Welcome to Monthly Planner March 2021
Bright Spot In My Day: From the Planning Director
A year ago, like many of your organizations, the operations of the Planning & Development Department changed. Work from home, virtual meetings and telephone conference calls became the standard almost overnight. I am unapologetically proud of how we managed the transition.
Unlike far too many businesses in Houston, we did not suffer the crushing blow of the sudden disappearance of customers and sales. Our workload has continued, unabated. For example, in a year-over-year comparison of February (2020 and 2021), both the number of plat applications submitted and the number of lots they will create is higher than last year. The average number of plats each of our development services planners handled in a two-week cycle this past year is 12.3, some cycles that number jumped to 14, higher than the 11 that is the recommended number.
We also continue to review record high numbers of building permit site plans, conduct virtual meeting with members of our Complete Community support teams, coordinate with our partners on public services ranging from transportation planning to housing and maintain the overall city-wide GIS system. And, our administrative functions, such as keeping our personnel organization filled with smart, energetic and creative staff. Surprisingly, more than 20% of our team joined us since work-from-home began – many of them have never met their co-workers in person.
This is an amazing team and I am proud to lead it.
Margaret Wallace Brown, A.I.C.P. Director, Planning and Development Department
Abraham Zorrilla Unites Houston Communities One Step at a Time
Some people have a special gift that brings people together, whether through their words or actions. Abraham Zorrilla has the gift of action, and he has the moves to prove it. For several years he’s been performing a variety of Latin dance forms, from Rumba, Zamba, Tango, Flamenco, Cha-Cha walks and many others. Through dance, Abraham was able to connect to others and learn about their cultures.
“Every country has their own folkloric dances,” Zorrilla said. “If I see somebody doing a step, I’m able to copy it. It’s a way to make friends in Houston. I was able to interact with people from different communities.”
This ability to observe and respond is key to working with diverse groups of people. Dancing is a collaborative process after all. Zorrilla brings this collaborative spirit to working with community residents, building trust and taking the steps necessary to help guide the projects that improve their neighborhoods.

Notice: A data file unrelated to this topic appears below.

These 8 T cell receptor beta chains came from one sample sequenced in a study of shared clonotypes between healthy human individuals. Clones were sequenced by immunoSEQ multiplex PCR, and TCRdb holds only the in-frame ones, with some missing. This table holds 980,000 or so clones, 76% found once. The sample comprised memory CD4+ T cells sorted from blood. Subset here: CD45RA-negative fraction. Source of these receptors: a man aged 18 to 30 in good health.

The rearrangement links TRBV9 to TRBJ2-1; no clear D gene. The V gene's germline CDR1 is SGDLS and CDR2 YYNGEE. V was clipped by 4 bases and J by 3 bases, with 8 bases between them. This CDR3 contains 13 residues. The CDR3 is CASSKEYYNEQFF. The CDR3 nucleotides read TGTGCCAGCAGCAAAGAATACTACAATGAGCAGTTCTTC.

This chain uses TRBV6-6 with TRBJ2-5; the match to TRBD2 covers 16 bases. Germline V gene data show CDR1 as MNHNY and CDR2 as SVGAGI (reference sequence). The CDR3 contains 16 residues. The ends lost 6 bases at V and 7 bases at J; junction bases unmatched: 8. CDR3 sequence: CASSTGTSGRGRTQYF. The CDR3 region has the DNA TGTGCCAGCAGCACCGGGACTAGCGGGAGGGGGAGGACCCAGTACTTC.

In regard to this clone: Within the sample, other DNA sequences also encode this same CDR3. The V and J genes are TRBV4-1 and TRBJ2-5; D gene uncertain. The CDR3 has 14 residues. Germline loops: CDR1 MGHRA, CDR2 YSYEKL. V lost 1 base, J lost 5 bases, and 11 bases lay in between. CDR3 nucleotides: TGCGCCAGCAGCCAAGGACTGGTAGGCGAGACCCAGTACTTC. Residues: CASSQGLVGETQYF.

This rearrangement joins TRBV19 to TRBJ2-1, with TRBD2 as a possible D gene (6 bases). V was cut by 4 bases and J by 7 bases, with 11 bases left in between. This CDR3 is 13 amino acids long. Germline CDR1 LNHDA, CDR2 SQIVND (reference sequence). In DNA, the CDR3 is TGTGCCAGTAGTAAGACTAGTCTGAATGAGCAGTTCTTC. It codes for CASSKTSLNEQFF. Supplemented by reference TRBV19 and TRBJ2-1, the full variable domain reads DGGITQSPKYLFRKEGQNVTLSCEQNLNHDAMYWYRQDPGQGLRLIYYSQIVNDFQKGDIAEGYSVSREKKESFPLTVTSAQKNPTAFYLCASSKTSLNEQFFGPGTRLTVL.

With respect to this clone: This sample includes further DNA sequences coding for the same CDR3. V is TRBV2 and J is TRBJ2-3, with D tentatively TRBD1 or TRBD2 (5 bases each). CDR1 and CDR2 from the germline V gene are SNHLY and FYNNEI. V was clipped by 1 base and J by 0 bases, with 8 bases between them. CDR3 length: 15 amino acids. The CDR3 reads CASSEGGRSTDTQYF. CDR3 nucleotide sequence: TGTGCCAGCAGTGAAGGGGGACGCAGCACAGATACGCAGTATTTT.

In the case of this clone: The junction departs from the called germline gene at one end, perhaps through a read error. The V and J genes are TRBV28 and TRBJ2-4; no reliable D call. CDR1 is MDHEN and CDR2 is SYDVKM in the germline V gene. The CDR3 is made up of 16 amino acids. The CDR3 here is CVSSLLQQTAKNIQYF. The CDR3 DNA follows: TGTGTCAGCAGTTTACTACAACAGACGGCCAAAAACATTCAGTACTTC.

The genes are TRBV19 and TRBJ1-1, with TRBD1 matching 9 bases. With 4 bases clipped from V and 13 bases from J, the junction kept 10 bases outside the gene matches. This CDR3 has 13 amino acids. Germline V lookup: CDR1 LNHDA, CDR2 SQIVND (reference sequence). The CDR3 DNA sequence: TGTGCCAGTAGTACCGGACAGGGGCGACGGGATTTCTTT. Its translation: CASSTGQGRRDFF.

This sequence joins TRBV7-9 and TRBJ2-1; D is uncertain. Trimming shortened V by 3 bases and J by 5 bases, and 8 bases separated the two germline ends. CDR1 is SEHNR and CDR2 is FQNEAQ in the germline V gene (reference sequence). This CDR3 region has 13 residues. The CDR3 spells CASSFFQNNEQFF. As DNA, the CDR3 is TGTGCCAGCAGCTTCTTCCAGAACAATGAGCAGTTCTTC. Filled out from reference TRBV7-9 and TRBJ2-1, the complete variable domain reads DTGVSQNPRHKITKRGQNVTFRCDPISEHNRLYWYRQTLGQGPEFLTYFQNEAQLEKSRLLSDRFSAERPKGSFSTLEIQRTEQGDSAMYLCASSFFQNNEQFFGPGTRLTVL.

Zorrilla grew up in Peru and moved to the United States at age 18 to attend college. After working in retirement planning, he was inspired to change careers from financial services to urban planning and environmental policy. On a return visit to Peru, he observed the economic growth that was taking place there, but also the growing inequities in Peru’s cities.
“I was curious about what I could do to make a change, and I learned about urban planning,” Zorrilla said.
After returning to college here in Houston he decided to pursue a master’s degree in Urban Planning and Environmental Policy. When Zorrilla joined the Planning and Development team in 2015, he had a more technical role focused on building lines and lot sizes, but he soon took on new responsibilities. His ability to read, write and speak Spanish enabled him to serve as the resident Spanish interpreter and translator for the Community and Regional Planning Division.
Before long, Zorrilla became a Complete Communities planner for multiple neighborhoods, starting with Gulfton and Alief-Westwood and now he serves as lead planner for Second Ward and Magnolia Park-Manchester. His role is one of building trust and listening to the residents of these neighborhoods.
“Abraham is dedicated to helping people,” said Planner Manager Lynn Henson. “His world view helps shape the work he does in the city’s communities. I am elated to have him in our division!”
Zorrilla encourages residents to take an active role in making improvements and making their wishes known. He has proven to residents that their participation can have a direct impact on their neighborhoods by implementing the projects that help to improve their quality of life.
“I like the interaction. I always love the diversity and dealing with people from different backgrounds,” he said. “You can make a difference by hearing their concerns and actually build solutions into future projects.”
One of his biggest challenges is establishing rapport with the residents. They’re often skeptical of outside motivations and don’t always trust government representatives to have their best interests at heart. Zorrilla takes a patient approach to build the relationship and lines of communication. Over time, he’s able to see the shift in attitudes.
“You can see people become more active with the projects and with the city, and that’s exciting.”
Sometimes, working with the community can be a challenge, and it takes the right choreography to make it work. It’s a slow process to engage, motivate and draft plans that will benefit the neighborhood. Thankfully, Abraham knows the right moves to make his community relationships a success.
Article by Eddy Roberts